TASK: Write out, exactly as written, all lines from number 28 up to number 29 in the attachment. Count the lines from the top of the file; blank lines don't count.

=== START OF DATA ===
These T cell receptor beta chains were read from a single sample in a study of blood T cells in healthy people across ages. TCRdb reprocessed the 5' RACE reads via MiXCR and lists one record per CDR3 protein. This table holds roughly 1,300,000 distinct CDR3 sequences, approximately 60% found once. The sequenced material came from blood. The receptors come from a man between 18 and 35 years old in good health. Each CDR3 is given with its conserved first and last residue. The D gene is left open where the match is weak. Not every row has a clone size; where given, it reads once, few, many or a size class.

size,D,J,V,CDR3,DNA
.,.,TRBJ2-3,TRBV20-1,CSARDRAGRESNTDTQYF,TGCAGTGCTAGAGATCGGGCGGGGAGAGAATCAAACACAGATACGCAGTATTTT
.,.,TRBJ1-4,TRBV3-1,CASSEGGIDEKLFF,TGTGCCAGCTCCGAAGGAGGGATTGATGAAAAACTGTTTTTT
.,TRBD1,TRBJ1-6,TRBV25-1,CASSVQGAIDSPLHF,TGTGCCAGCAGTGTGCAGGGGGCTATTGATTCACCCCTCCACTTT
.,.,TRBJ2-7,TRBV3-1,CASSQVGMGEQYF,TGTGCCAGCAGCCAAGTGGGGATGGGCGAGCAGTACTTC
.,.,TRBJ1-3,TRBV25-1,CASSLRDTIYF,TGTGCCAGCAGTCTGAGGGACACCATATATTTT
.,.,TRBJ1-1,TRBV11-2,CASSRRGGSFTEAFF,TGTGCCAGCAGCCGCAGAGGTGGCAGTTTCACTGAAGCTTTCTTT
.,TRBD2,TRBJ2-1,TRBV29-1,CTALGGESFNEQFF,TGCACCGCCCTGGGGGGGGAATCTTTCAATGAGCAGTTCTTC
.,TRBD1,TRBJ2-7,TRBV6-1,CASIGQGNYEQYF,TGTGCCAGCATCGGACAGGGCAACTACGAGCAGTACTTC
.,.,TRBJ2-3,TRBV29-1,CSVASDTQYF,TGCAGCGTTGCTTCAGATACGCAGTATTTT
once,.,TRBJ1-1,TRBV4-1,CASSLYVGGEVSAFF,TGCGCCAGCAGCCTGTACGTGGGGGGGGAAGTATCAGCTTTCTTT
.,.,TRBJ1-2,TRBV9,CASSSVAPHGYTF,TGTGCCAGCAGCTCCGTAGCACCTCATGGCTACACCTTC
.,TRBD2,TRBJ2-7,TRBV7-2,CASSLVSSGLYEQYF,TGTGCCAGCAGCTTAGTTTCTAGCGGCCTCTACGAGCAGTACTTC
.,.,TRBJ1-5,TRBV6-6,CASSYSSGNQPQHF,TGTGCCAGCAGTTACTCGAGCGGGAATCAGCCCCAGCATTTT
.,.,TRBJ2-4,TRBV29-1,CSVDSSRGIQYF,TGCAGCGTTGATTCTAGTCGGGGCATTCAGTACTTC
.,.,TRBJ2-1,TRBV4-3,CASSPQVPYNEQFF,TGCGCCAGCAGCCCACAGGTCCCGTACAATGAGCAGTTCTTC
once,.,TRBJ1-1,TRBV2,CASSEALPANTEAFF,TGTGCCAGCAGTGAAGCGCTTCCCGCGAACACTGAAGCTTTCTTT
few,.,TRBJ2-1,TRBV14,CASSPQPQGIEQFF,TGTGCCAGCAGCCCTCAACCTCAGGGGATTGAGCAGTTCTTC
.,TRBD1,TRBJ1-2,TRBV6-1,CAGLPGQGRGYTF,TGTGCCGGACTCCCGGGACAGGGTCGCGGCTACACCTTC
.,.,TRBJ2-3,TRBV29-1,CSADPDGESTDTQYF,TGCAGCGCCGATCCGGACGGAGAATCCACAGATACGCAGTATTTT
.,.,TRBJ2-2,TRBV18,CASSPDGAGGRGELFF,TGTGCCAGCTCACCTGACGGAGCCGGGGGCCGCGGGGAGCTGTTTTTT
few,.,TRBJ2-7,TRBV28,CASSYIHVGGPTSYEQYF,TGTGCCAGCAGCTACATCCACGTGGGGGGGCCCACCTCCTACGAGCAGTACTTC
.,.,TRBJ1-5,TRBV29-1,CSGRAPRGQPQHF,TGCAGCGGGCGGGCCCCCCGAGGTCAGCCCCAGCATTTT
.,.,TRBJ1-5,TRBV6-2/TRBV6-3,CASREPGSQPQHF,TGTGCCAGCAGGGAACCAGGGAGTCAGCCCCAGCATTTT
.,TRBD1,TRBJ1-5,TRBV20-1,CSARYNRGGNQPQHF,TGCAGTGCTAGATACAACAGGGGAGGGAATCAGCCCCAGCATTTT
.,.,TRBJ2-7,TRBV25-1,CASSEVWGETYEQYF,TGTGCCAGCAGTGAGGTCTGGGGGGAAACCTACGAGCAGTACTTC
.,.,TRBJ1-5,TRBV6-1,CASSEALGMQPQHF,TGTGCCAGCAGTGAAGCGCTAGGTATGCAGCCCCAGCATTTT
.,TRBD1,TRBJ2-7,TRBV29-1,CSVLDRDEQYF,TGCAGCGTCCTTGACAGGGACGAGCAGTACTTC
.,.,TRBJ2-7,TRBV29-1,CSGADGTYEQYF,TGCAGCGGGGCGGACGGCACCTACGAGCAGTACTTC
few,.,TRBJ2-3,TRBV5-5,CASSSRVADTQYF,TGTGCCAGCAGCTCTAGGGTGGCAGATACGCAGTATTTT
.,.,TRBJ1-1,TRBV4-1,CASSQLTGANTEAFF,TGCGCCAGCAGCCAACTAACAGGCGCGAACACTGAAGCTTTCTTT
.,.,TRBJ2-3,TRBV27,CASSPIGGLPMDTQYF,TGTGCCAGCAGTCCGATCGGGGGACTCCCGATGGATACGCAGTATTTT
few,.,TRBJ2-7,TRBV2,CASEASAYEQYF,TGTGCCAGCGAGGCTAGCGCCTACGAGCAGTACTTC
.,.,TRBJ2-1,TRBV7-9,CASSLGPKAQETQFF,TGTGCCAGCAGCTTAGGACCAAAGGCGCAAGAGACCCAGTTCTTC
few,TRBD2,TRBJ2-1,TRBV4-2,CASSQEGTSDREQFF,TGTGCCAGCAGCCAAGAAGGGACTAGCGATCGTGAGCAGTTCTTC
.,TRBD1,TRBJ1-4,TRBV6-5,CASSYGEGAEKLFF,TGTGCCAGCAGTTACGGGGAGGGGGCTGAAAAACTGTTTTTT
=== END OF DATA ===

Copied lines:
.,.,TRBJ1-5,TRBV6-1,CASSEALGMQPQHF,TGTGCCAGCAGTGAAGCGCTAGGTATGCAGCCCCAGCATTTT
.,TRBD1,TRBJ2-7,TRBV29-1,CSVLDRDEQYF,TGCAGCGTCCTTGACAGGGACGAGCAGTACTTC